Living roots magnify the response of soil organic carbon decomposition to temperature in temperate grassland.
Bottom Line: Most have attempted this in the absence of plants as the flux of CO2 from root and rhizomicrobial respiration in intact plant-soil systems confounds interpretation of measurements.We compared the effect of a small increase in temperature on respiration from soils without recent plant C with the effect on intact grass swards.We found that for 48 weeks, before acclimation occurred, an experimental 3 °C increase in sward temperature gave rise to a 50% increase in below ground respiration (ca. 0.4 kg C m(-2) ; Q10 = 3.5), whereas mineralisation of older SOC without plants increased with a Q10 of only 1.7 when subject to increases in ambient soil temperature.
Affiliation: School of Environment, Natural Resources and Geography, Bangor University, Bangor, Gwynedd, LL57 2UW, UK.Show MeSH
Related in: MedlinePlus
Mentions: Heating tape (RS Components, Corby, UK) was inserted in the soil of six 0.5 × 0.5 m portions of grass sward at a depth of 5 cm and at 5 cm intervals horizontally. To minimise disturbance, soil was cut with a knife and heating tape was pushed into the incision. A 4 cm long temperature probe was inserted to a depth of 7 cm between two sections of heating tape close to the centre of each plot. These probes were attached to RESOL DeltaSol Pro temperature differential regulators (RESOL, Hattingen, Germany). Three probes were used to determine ambient soil temperature (control plots) and three were used to measure the temperature in warmed plots. Polypropylene board was inserted into the soil around the plots to a depth of 20 cm to prevent lateral movement of CO2 from outside the treatment area. Swards were allowed to recover from disturbance for 6 weeks before the start of treatments. After 6 weeks, power was applied to the heating tape in three plots. The soil temperature of warmed plots was maintained at 3.0 ± 0.04 °C (mean ± SEM; n = 49; Fig.1) above controls. To avoid overheating of soil and plants close to the heating tape and/or the generation of a temperature gradient, the current supplied to the heating tape was restricted to ca. 0.2 A (240 V). Measurements with a 2 mm diameter temperature probe from 0.5 to 2.5 cm from the tape could detect no temperature gradient. The treatment was maintained continuously for 80 weeks. During this period, swards were not cut or fertilised and grazing animals were excluded by fencing.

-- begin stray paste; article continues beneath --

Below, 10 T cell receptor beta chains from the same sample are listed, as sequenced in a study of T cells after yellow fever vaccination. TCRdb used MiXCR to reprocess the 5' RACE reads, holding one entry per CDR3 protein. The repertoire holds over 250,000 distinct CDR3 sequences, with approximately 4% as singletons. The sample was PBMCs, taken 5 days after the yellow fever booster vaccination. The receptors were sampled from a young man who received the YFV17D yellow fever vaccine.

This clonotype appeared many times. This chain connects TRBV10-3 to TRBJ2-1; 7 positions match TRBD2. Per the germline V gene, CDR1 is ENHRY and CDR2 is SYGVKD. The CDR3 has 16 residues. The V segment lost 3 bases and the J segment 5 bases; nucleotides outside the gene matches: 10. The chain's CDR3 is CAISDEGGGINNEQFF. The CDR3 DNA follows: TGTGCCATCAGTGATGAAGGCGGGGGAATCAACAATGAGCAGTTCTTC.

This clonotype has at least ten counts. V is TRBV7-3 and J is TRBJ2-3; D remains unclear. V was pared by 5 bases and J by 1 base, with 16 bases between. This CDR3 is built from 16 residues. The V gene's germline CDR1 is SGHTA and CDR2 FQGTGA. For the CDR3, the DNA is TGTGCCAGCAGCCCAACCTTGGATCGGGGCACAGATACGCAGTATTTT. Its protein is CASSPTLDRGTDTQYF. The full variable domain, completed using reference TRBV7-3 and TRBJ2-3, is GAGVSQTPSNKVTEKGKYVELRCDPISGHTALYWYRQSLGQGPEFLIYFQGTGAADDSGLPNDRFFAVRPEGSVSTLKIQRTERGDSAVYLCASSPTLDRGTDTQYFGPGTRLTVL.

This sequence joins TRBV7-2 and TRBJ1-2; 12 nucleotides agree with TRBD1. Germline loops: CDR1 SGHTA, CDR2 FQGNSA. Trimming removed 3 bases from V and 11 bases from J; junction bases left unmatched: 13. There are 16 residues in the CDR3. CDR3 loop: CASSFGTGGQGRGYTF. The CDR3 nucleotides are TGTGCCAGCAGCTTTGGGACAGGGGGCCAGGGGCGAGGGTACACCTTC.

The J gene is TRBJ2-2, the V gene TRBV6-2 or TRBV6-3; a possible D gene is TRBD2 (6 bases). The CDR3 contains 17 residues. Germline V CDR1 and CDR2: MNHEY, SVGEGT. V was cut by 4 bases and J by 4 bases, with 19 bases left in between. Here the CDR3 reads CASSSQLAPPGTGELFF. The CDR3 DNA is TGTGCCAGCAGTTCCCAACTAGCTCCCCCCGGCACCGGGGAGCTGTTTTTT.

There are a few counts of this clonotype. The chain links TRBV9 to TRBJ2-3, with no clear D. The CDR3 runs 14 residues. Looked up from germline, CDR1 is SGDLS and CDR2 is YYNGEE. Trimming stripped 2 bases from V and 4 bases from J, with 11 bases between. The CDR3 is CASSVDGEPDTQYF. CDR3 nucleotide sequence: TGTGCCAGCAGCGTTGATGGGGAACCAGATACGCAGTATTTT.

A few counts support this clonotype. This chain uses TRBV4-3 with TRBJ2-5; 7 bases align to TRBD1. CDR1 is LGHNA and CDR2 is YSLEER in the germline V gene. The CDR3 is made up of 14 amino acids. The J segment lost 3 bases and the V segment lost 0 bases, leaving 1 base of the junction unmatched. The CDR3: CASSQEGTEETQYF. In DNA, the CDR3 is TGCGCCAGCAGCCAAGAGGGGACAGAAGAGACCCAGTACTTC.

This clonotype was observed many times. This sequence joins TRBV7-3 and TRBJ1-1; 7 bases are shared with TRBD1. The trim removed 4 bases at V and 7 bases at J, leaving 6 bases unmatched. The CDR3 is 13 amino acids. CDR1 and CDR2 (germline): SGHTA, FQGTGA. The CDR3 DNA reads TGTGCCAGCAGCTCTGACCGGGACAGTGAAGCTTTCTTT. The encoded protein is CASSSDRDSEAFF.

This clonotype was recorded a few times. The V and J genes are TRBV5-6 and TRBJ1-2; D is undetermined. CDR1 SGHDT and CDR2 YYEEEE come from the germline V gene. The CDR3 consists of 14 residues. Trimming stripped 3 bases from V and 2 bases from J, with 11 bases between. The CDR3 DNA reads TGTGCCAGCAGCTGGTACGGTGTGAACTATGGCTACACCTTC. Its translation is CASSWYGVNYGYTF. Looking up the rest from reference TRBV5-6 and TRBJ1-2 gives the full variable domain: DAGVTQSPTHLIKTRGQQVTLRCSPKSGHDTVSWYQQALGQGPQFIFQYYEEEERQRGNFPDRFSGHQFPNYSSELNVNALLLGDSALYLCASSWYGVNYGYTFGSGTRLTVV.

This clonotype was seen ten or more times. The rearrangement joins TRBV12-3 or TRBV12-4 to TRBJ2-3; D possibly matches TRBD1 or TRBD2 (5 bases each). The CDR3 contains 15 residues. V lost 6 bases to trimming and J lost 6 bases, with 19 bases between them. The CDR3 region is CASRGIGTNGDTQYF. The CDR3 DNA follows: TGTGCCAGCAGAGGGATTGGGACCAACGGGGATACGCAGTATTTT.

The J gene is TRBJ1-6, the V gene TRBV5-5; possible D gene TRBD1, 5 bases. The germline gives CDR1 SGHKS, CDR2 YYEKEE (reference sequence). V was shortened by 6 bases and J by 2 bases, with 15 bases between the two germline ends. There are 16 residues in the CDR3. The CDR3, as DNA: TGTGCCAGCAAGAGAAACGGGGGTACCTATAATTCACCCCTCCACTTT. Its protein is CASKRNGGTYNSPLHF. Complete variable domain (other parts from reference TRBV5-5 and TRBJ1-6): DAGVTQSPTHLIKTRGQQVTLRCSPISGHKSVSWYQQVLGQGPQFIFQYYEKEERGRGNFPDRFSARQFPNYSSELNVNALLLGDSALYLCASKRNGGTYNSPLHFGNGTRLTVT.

Affiliation: School of Environment, Natural Resources and Geography, Bangor University, Bangor, Gwynedd, LL57 2UW, UK.